The Bonney Lake mother of three capped a 14-year journey with a sixth-place finish in her weight class.
BEIJING — The coach for weightlifter Melanie Roach noticed she was unusually quiet the past two weeks, even as her long Olympic quest was nearing its conclusion. She was staring into space, appearing to be deep in thought.
Roach, of Bonney Lake, said she spent that time thinking back on the past 14 years — on her husband’s rise in Washington state politics, on their autistic son and two other children, on the family’s gymnastics business, on her back troubles, on her comeback, and on how her smiling image had ended up on a McDonald’s cup.
“No wonder she didn’t say much,” said her coach, John Thrush.
Thrush never doubted that Roach would end up here, at the Beijing Olympics, where she finished sixth in the 53-kilogram (117-pound) weight class and set an American record with a combined lift of 193 kilograms, or about 425 pounds.
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Even when back pain forced Roach into bed for days at a time, even after she had helped build a family, even after she had nearly retired, her coach never doubted her. He could feel this day, this moment, deep inside.
So many had sacrificed for her to be here, and many of them sat in the stands of the Beijing University of Aeronautics and Astronautics gymnasium, wearing light blue Team Roach T-shirts.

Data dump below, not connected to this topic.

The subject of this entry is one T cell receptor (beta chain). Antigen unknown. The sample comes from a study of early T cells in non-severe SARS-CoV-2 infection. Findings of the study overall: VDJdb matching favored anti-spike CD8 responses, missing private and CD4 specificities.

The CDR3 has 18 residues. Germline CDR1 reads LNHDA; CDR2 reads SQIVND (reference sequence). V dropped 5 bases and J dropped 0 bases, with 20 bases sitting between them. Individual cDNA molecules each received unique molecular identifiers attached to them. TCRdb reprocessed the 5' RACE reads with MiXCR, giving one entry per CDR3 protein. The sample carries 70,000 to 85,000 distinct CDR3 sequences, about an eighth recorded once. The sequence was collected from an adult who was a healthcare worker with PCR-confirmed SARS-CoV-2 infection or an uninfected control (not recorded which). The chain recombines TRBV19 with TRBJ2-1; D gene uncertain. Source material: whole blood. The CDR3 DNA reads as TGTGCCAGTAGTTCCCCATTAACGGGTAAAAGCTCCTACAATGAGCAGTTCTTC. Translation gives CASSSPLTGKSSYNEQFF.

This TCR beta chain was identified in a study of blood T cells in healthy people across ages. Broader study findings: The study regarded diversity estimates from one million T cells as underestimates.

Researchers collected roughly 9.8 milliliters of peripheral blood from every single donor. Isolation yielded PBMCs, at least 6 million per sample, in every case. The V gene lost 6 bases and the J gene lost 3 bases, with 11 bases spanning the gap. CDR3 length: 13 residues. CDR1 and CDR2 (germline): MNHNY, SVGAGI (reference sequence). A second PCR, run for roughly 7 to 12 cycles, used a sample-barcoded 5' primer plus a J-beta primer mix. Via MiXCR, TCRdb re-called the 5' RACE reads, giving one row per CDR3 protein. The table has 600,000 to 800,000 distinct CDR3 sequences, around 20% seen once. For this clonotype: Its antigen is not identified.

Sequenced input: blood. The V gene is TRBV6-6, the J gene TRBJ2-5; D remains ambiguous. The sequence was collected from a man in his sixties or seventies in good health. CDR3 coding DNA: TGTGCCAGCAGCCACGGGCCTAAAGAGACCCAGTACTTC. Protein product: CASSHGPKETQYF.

Roach’s husband, Dan, clung to a pair of binoculars. Her oldest son, Ethan, wore his lucky beaded necklace. Several others sat behind — Roach’s mother, mother-in-law, coach, chiropractor, lifting partner. Even a friend from Zimbabwe’s swim team, who trained near Roach in the Seattle area, stopped by to say hello.
Roach spent the past two weeks away from her family, more time than she ever had before. She needed “kid time” on Saturday, so she summoned Dan and Ethan to the athletes’ village, where they spent a few hours simply hanging out.
Dan and Ethan had visited a part of China near Chengdu, an area crushed by the recent earthquake. Their mission demonstrated the art of balance long perfected by the Roach family, even at these Olympics. They went with friends from Children’s Hope International, saw entire villages with houses torn apart. The devastation hit Dan Roach in ways he never imagined.
“A life-changing trip,” he said.
Followed by a life-changing event on Sunday.
Over the years, Roach has gone from a fast-rising weightlifting superstar, to the first American woman to lift double her body weight, to a lifter with severe back trouble, to a success story. Her chiropractor, Greg Summers, called her back problems the worst he had seen.
Then came an experimental operation, followed by the comeback, followed by more attention than any family from a small town in Washington could reasonably expect. Roach garnered national attention — and that McDonald’s cup — with her story.
Thousands of e-mail messages poured in from around the world. They came from people with back pain, from parents with autistic children, from the owners of small businesses who struggled to manage their time. Each offered inspiration.
By Sunday, all that was left to do was lift. Roach made all six of her attempts spread over two events: the snatch and the clean-and-jerk. She set a personal competition record with an 83-kilogram snatch (about 183 pounds). After that, her husband stood in the stands, pumped his fist and asked rhetorically, “Great place to do a personal record, huh?”
After each lift, Roach threw down the bar in elation and sauntered off the stage with a fist-pumping swagger.
“It was the culmination of 14 years,” she said. “Definitely worth the wait.”